Please Log in or Create an account to join the conversation.

For the Newly Diagnosed 4 years 9 months ago #42177

  • Kleighuk
  • Offline
  • Posts: 3
  • Thank you received: 0
My daughter is 2 years 3 months by the way.

Please Log in or Create an account to join the conversation.

For the Newly Diagnosed 4 years 9 months ago #42179

  • Sandi
  • Offline
  • Sandi Forum Moderator Diagnosed in 1998, currently in remission. Diagnosed with Lupus in 2006. Last Count - 344k - 6-9-18
  • Posts: 12444
  • Karma: 11
  • Thank you received: 2325
Yes, counts of 6 are equal to 6,000, or 6k. You might see the numbers displayed in those different ways, but they are all the same. Anything over 100, or 100,000 is considered normal, so I don't know why your consultant would want counts over 250. That seems excessive.

With counts of 6, you'd want to be careful that she doesn't fall and bump her head. Bleeding can occur in the brain if that should happen. I realize that she is active and doesn't understand, but better safe than sorry. Counts over 50 are much safer for activities.
The following user(s) said Thank You: Kleighuk

Please Log in or Create an account to join the conversation.

For the Newly Diagnosed 4 years 9 months ago #42182

  • Kleighuk
  • Offline
  • Posts: 3
  • Thank you received: 0
Thank you so much Sandi! It's not our regular hospital we attended, we're currently 230m/370km from home so we were told our own hospital will be dealing with us next week and hopefully things will be explained a bit more! I did see on the net in a few places that the norm is between 150-450k so I did wonder, maybe she just wanted more of an average? Hopefully next time she's tested it will have gone up then and we'll look forward to seeing 50 :)

Do you have any idea how often she may be tested? They didn't give us much information before we left, not sure if it's once a week, once a month or more etc. until it's a place they like x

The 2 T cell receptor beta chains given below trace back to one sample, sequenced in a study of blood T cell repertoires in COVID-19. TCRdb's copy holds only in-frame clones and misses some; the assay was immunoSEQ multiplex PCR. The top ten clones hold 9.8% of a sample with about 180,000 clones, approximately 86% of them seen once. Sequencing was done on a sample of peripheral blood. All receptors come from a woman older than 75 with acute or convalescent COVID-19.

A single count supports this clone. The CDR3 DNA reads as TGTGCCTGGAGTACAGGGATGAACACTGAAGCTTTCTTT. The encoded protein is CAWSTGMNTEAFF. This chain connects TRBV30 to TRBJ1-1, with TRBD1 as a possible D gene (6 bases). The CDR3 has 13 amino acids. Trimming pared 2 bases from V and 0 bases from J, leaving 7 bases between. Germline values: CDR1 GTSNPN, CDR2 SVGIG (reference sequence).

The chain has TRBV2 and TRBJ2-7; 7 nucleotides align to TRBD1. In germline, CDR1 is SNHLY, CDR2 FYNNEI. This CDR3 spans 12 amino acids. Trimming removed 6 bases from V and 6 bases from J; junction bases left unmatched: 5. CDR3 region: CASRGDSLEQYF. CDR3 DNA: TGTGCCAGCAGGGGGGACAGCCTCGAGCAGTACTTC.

Please Log in or Create an account to join the conversation.

For the Newly Diagnosed 4 years 9 months ago #42183

  • Sandi
  • Offline
  • Sandi Forum Moderator Diagnosed in 1998, currently in remission. Diagnosed with Lupus in 2006. Last Count - 344k - 6-9-18
  • Posts: 12444
  • Karma: 11
  • Thank you received: 2325
Each doctor is different about how often a child should be tested. Some might want every day, whereas another doctor might want every other week. Daily is a bit much, but it all depends on the country you live in and how familiar a doctor is with ITP. The more knowledgeable they are, the less they tend to stress out over low numbers. Doctors in the US tend to push treatment at low numbers and doctors in the UK tend to watch and wait more often.

Counts can go up and down a lot, so there might be many ups and downs along the way.
The following user(s) said Thank You: Kleighuk, abhitutun

Please Log in or Create an account to join the conversation.

For the Newly Diagnosed 3 years 4 months ago #52194

  • Sandi
  • Offline
  • Sandi Forum Moderator Diagnosed in 1998, currently in remission. Diagnosed with Lupus in 2006. Last Count - 344k - 6-9-18
  • Posts: 12444
  • Karma: 11
  • Thank you received: 2325
Researchers at Baylor College of Medicine have found genes associated with an autoimmune bleeding disorder called chronic immune thrombocytopenia, or ITP.

Dr. Jenny Despotovic, assistant professor of pediatrics at Baylor and Texas Children’s Cancer and Hematology Centers, presented the research Dec. 5 at the American Society of Hematology 57th Annual Meeting.

ITP is an autoimmune disorder in which antibodies are formed against platelets, resulting in a low platelet count and blood that does not properly clot, increasing the risk of bleeding, which can be severe and even life threatening. The study sought to identify genetic variants associated with susceptibility to and severity of the disease.

Researchers obtained DNA samples from the North American Chronic ITP Registry and the Platelet Disorders Center at the Weill-Cornell Medical Center, and whole exome sequencing was performed at Baylor College of Medicine’s Human Genome Sequencing Center. This work was done as a collaboration with the ITP Consortium of North America, of which Baylor and Texas Children's Hospital have been key participants since its inception.

“Results of the study showed that variants in genes associated with immune cell signaling, including IFNA17, are significantly more common in children with chronic ITP than in the healthy population,” Despotovic said.